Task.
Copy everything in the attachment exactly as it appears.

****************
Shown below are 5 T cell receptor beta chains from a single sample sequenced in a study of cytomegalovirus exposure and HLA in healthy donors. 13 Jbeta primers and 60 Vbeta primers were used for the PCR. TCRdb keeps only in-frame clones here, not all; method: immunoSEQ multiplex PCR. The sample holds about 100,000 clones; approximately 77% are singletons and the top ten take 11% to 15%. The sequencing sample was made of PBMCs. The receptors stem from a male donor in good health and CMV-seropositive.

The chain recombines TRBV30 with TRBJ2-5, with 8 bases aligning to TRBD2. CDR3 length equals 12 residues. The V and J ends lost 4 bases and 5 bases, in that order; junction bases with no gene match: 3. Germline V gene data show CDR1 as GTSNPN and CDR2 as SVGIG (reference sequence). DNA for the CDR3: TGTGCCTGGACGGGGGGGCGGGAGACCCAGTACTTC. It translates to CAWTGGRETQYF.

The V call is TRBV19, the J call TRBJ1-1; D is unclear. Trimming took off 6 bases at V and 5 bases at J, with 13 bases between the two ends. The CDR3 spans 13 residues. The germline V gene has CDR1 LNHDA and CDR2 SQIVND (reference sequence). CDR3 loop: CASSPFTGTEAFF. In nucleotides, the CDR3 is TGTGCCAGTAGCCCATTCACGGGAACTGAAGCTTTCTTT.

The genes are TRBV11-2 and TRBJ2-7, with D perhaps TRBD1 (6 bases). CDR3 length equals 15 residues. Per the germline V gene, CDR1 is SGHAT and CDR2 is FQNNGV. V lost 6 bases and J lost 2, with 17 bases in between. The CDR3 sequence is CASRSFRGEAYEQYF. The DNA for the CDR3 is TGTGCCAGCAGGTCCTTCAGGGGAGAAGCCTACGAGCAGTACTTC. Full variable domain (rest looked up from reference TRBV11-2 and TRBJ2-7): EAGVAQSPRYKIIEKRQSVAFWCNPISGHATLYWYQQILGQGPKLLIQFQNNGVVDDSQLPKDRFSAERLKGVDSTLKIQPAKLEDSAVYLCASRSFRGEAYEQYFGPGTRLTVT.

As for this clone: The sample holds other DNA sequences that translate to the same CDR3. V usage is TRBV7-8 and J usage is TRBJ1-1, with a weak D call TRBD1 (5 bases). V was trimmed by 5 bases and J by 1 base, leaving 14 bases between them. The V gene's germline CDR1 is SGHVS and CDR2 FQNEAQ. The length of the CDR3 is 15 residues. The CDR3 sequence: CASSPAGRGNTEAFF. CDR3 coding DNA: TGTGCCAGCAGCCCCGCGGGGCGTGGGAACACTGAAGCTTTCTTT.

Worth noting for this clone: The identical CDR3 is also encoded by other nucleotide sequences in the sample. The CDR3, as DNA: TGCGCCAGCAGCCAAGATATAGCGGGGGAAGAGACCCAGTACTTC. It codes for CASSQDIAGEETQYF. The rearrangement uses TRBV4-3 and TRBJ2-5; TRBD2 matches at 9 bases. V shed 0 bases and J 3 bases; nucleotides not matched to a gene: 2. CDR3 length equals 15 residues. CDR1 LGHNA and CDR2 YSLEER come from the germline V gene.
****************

Shown below are 5 T cell receptor beta chains from a single sample sequenced in a study of cytomegalovirus exposure and HLA in healthy donors. 13 Jbeta primers and 60 Vbeta primers were used for the PCR. TCRdb keeps only in-frame clones here, not all; method: immunoSEQ multiplex PCR. The sample holds about 100,000 clones; approximately 77% are singletons and the top ten take 11% to 15%. The sequencing sample was made of PBMCs. The receptors stem from a male donor in good health and CMV-seropositive.

The chain recombines TRBV30 with TRBJ2-5, with 8 bases aligning to TRBD2. CDR3 length equals 12 residues. The V and J ends lost 4 bases and 5 bases, in that order; junction bases with no gene match: 3. Germline V gene data show CDR1 as GTSNPN and CDR2 as SVGIG (reference sequence). DNA for the CDR3: TGTGCCTGGACGGGGGGGCGGGAGACCCAGTACTTC. It translates to CAWTGGRETQYF.

The V call is TRBV19, the J call TRBJ1-1; D is unclear. Trimming took off 6 bases at V and 5 bases at J, with 13 bases between the two ends. The CDR3 spans 13 residues. The germline V gene has CDR1 LNHDA and CDR2 SQIVND (reference sequence). CDR3 loop: CASSPFTGTEAFF. In nucleotides, the CDR3 is TGTGCCAGTAGCCCATTCACGGGAACTGAAGCTTTCTTT.

The genes are TRBV11-2 and TRBJ2-7, with D perhaps TRBD1 (6 bases). CDR3 length equals 15 residues. Per the germline V gene, CDR1 is SGHAT and CDR2 is FQNNGV. V lost 6 bases and J lost 2, with 17 bases in between. The CDR3 sequence is CASRSFRGEAYEQYF. The DNA for the CDR3 is TGTGCCAGCAGGTCCTTCAGGGGAGAAGCCTACGAGCAGTACTTC. Full variable domain (rest looked up from reference TRBV11-2 and TRBJ2-7): EAGVAQSPRYKIIEKRQSVAFWCNPISGHATLYWYQQILGQGPKLLIQFQNNGVVDDSQLPKDRFSAERLKGVDSTLKIQPAKLEDSAVYLCASRSFRGEAYEQYFGPGTRLTVT.

As for this clone: The sample holds other DNA sequences that translate to the same CDR3. V usage is TRBV7-8 and J usage is TRBJ1-1, with a weak D call TRBD1 (5 bases). V was trimmed by 5 bases and J by 1 base, leaving 14 bases between them. The V gene's germline CDR1 is SGHVS and CDR2 FQNEAQ. The length of the CDR3 is 15 residues. The CDR3 sequence: CASSPAGRGNTEAFF. CDR3 coding DNA: TGTGCCAGCAGCCCCGCGGGGCGTGGGAACACTGAAGCTTTCTTT.

Worth noting for this clone: The identical CDR3 is also encoded by other nucleotide sequences in the sample. The CDR3, as DNA: TGCGCCAGCAGCCAAGATATAGCGGGGGAAGAGACCCAGTACTTC. It codes for CASSQDIAGEETQYF. The rearrangement uses TRBV4-3 and TRBJ2-5; TRBD2 matches at 9 bases. V shed 0 bases and J 3 bases; nucleotides not matched to a gene: 2. CDR3 length equals 15 residues. CDR1 LGHNA and CDR2 YSLEER come from the germline V gene.